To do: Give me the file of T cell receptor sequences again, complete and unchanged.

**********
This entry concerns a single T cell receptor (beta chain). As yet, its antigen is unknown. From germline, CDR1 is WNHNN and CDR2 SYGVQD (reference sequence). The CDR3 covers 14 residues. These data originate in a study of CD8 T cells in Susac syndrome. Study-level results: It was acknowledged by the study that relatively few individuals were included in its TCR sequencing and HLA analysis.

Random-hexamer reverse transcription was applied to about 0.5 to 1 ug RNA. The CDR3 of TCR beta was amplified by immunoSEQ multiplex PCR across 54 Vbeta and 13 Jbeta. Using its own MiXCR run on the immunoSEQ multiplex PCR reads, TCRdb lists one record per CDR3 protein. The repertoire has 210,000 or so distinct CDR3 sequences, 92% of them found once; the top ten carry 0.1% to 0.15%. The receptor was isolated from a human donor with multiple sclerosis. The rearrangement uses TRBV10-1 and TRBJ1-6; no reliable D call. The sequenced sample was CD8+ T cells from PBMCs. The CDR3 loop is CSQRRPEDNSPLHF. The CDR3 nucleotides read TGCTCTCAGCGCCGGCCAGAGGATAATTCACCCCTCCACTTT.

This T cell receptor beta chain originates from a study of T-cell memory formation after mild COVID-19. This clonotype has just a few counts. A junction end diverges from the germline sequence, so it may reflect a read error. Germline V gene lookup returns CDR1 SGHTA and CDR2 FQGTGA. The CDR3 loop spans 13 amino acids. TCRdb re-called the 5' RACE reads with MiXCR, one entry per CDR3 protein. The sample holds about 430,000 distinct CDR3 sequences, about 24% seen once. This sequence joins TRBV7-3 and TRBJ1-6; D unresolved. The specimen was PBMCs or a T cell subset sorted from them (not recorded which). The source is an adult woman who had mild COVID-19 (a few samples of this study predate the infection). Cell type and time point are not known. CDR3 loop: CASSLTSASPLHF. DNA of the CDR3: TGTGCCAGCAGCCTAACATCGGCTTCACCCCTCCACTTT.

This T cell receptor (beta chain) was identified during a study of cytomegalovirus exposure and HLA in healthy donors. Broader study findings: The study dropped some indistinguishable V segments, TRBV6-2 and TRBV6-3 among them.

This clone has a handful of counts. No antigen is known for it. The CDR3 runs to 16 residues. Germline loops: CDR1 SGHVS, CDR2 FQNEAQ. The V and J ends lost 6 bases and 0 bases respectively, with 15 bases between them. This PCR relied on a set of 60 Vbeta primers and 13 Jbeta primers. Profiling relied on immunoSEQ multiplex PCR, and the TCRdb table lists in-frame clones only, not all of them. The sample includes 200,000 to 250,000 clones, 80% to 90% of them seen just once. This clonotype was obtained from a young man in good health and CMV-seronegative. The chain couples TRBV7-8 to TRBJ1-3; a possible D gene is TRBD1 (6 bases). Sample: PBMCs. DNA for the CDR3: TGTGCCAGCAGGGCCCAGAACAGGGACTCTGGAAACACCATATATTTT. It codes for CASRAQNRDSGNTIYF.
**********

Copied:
This entry concerns a single T cell receptor (beta chain). As yet, its antigen is unknown. From germline, CDR1 is WNHNN and CDR2 SYGVQD (reference sequence). The CDR3 covers 14 residues. These data originate in a study of CD8 T cells in Susac syndrome. Study-level results: It was acknowledged by the study that relatively few individuals were included in its TCR sequencing and HLA analysis.

Random-hexamer reverse transcription was applied to about 0.5 to 1 ug RNA. The CDR3 of TCR beta was amplified by immunoSEQ multiplex PCR across 54 Vbeta and 13 Jbeta. Using its own MiXCR run on the immunoSEQ multiplex PCR reads, TCRdb lists one record per CDR3 protein. The repertoire has 210,000 or so distinct CDR3 sequences, 92% of them found once; the top ten carry 0.1% to 0.15%. The receptor was isolated from a human donor with multiple sclerosis. The rearrangement uses TRBV10-1 and TRBJ1-6; no reliable D call. The sequenced sample was CD8+ T cells from PBMCs. The CDR3 loop is CSQRRPEDNSPLHF. The CDR3 nucleotides read TGCTCTCAGCGCCGGCCAGAGGATAATTCACCCCTCCACTTT.

This T cell receptor beta chain originates from a study of T-cell memory formation after mild COVID-19. This clonotype has just a few counts. A junction end diverges from the germline sequence, so it may reflect a read error. Germline V gene lookup returns CDR1 SGHTA and CDR2 FQGTGA. The CDR3 loop spans 13 amino acids. TCRdb re-called the 5' RACE reads with MiXCR, one entry per CDR3 protein. The sample holds about 430,000 distinct CDR3 sequences, about 24% seen once. This sequence joins TRBV7-3 and TRBJ1-6; D unresolved. The specimen was PBMCs or a T cell subset sorted from them (not recorded which). The source is an adult woman who had mild COVID-19 (a few samples of this study predate the infection). Cell type and time point are not known. CDR3 loop: CASSLTSASPLHF. DNA of the CDR3: TGTGCCAGCAGCCTAACATCGGCTTCACCCCTCCACTTT.

This T cell receptor (beta chain) was identified during a study of cytomegalovirus exposure and HLA in healthy donors. Broader study findings: The study dropped some indistinguishable V segments, TRBV6-2 and TRBV6-3 among them.

This clone has a handful of counts. No antigen is known for it. The CDR3 runs to 16 residues. Germline loops: CDR1 SGHVS, CDR2 FQNEAQ. The V and J ends lost 6 bases and 0 bases respectively, with 15 bases between them. This PCR relied on a set of 60 Vbeta primers and 13 Jbeta primers. Profiling relied on immunoSEQ multiplex PCR, and the TCRdb table lists in-frame clones only, not all of them. The sample includes 200,000 to 250,000 clones, 80% to 90% of them seen just once. This clonotype was obtained from a young man in good health and CMV-seronegative. The chain couples TRBV7-8 to TRBJ1-3; a possible D gene is TRBD1 (6 bases). Sample: PBMCs. DNA for the CDR3: TGTGCCAGCAGGGCCCAGAACAGGGACTCTGGAAACACCATATATTTT. It codes for CASRAQNRDSGNTIYF.